“Was she a saint or a witch? A visionary or a madwoman? Or an extraordinary peasant girl who, at God’s bidding, led an army, saved France, and paid the price by burning alive? . . . Kimberly Cutter’s portrait of ‘Jehanne’ as a strange, gritty teenage tomboy and true believer is compelling.” —USA Today
It is the fifteenth century, and the tumultuous Hundred Years’ War rages on. France is under siege, English soldiers tear through the countryside destroying all who cross their paths, and Charles VII, the uncrowned king, has neither the strength nor the will to rally his army. And in the quiet of her parents’ garden in Domrémy, a peasant girl sees a spangle of light and hears a powerful voice speak her name: Jehanne.
The story of Jehanne d’Arc, the visionary and saint who believed she had been chosen by God, who led an army and saved her country, has captivated our imaginations for centuries. But the story of Jehanne—the girl whose sister was murdered by the English, who sought an escape from a violent father and a forced marriage, who taught herself to ride and to fight, and who somehow found the courage and tenacity to persuade first one, then two, then thousands to follow her—is at once thrilling, unexpected, and heartbreaking. Rich with unspoken love and battlefield valor, The Maid is a novel about the power and uncertainty of faith and the exhilarating and devastating consequences of fame.
“Impressive . . . Cutter evokes the novel’s medieval world with striking details.” —New York Times Book Review
“Joan of Arc, the teenage peasant girl who commanded a French army, was burned at the stake, and eventually declared a saint, exists in our collective imagination as more myth than human being . . . Cutter strips away the romanticism in favor of a more complex portrayal that raises some provocative questions.” —O Magazine
""The Maid sheds new light on a legend from the past and ultimately succeeds in illuminating the present.""— The Washington Post
""Was Joan of Arc a messenger from God, a lunatic, or just a petulant kid? She's a little of each in this beautifully written novel, which follows Jehanne from her girlhood to the Hundred Years' War . . . to her death at 19, burned at the stake in the Rouen marketplace. Cutter presents Jehanne as part mystic, but also part mascot used by France to rally support from the peasants. In The Maid's best scenes, she couldn't be more human."" — Entertainment Weekly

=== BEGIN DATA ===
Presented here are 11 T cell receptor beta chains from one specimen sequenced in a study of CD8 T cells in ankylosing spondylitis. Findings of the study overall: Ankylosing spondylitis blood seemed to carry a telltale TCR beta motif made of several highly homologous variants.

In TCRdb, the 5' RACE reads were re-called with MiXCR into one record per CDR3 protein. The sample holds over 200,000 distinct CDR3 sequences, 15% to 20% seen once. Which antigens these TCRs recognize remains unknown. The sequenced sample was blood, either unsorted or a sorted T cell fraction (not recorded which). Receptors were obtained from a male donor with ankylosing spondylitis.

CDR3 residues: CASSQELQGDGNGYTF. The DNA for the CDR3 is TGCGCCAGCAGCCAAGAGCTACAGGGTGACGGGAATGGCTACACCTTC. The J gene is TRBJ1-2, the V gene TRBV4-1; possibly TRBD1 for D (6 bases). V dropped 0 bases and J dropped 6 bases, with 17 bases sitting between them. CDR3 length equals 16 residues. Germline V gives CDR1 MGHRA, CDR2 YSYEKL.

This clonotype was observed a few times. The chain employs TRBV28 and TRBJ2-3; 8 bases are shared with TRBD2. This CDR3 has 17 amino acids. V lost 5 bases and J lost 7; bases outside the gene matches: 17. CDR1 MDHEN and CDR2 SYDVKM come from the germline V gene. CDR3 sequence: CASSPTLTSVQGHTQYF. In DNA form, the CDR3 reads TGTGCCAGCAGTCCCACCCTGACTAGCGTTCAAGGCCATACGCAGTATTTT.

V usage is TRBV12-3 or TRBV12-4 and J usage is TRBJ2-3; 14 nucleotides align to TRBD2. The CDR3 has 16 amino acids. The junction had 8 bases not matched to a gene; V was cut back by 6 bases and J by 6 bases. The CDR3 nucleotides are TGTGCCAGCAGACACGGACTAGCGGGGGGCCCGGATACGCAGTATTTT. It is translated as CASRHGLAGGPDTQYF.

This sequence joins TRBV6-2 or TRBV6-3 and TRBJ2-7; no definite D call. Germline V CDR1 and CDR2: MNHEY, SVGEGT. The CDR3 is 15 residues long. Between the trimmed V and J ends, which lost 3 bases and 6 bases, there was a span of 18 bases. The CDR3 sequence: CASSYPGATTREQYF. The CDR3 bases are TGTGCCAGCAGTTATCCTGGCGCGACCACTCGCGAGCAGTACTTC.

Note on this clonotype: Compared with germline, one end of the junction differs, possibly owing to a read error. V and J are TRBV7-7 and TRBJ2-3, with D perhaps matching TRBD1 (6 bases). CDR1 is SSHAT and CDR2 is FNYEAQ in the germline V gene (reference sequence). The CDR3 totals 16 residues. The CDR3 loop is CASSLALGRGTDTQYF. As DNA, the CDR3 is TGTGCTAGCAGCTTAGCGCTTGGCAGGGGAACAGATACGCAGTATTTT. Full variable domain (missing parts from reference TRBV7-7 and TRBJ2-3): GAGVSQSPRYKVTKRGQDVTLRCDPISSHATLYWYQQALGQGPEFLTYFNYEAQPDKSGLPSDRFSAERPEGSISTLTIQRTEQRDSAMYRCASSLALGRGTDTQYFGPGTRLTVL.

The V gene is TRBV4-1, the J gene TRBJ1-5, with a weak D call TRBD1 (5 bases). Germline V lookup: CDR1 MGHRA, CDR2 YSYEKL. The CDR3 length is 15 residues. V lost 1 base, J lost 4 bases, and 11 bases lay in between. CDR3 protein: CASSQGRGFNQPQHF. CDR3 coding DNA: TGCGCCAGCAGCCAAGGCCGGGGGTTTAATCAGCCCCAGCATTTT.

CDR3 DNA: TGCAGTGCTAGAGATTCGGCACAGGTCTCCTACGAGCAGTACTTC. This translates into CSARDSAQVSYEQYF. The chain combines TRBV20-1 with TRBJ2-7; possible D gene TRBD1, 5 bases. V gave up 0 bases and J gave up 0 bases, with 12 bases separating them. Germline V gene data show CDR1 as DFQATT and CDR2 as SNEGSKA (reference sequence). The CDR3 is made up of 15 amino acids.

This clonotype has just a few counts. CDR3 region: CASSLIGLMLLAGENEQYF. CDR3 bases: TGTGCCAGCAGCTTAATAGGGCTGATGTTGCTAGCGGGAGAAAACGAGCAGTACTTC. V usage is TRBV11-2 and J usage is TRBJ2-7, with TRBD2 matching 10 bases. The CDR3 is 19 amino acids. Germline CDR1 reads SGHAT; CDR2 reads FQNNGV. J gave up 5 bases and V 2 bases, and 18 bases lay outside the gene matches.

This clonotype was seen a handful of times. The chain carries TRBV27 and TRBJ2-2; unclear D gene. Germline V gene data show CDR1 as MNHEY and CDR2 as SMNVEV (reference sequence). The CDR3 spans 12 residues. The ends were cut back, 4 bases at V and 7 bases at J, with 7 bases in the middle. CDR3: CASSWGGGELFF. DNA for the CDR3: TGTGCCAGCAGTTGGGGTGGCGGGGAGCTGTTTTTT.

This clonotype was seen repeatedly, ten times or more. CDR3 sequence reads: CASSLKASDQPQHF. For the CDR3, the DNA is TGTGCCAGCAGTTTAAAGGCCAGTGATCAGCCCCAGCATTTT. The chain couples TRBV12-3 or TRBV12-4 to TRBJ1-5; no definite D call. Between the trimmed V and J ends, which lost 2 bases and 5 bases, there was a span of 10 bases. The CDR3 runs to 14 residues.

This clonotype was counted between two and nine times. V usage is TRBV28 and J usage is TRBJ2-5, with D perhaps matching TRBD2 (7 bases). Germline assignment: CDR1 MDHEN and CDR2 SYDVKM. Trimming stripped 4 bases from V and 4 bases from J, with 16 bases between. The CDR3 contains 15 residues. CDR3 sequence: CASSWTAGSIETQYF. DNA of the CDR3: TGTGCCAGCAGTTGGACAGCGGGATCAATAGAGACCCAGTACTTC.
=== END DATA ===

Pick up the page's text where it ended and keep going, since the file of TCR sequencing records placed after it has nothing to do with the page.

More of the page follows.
""Was she a saint or a witch? A visionary or a madwoman? Or an extraordinary peasant girl who, at God's bidding, led an army, saved France and paid the price by burning alive? . . .Kimberly Cutter's portrait of 'Jehanne' as a strange, gritty teenage tomboy and true believer is compelling."" -- USA Today
""Cutter brings Jehanne d'Arc to life, complete with the visions, voices, courage, and superpowers she used to persuade thousands to follow her into battle to save her beloved France from the English army. Cutter's Joan is conflicted [and] the battles are gory. . ."" -- Daily Candy
""Joan of Arc, the teenage peasant girl who commanded a French army, was burned at the stake, and eventually declared a saint, exists in our collective imagination as more myth than human being. . . Cutter strips away the romanticism in favor of a more complex portrayal that raises some provocative questions."" -- O Magazine
""No one has ever written a fictional treatment of Joan of Arc that encompasses 'The Maid of Orleans' the way Kimberly Cutter has. From Jehanne's poverty-stricken upbringing, to her peculiar relationship with France's Dauphin, to her bloodthirsty battle actions and finally, to her sad last days, this book brings a misunderstood figure to blazing life."" -- Minneapolis Star-Tribune
""Cutter evokes the novel's medieval world with striking details. Wounds are dressed in olive oil and cotton, and stork is eaten for dinner. King Charles appears 'in his white nightdress, hair trailing down his back in thin, oiled tentacles,' and a starving, naked woman stuffs dirt in her mouth 'greedily, as if it were a butter tart.'"" -- The New York Times Book Review
""A fiery portrait of one of history's most exalted heroines. Cutter's lavish imagery is outstanding and her dynamic characters are truly absorbing. The Maid is a triumphant re-imagining of a courageous, faithful and remarkably resilient woman."" — Amanda Foreman, author of Georgiana and A World on Fire
""Cutter brings fresh insight to the story of Joan of Arc in this dynamic page-turner...The exhilaration of her many triumphs on the battlefield, the bloody combat, the deadly jealousies and political machinations that begin her undoing, and her tragic end are portrayed with vivid imagination and brio. In this stunning debut, Cutter pays vibrant homage to this legendary woman."" — Publishers Weekly, starred review ""The Maid is a brilliant portrait of Joan of Arc that peels away the layers of myth to reveal the inner world of an astonishing human being. Cutter has given new life to one of the most incredible women of all time."" — Danielle Trussoni, author of Angelology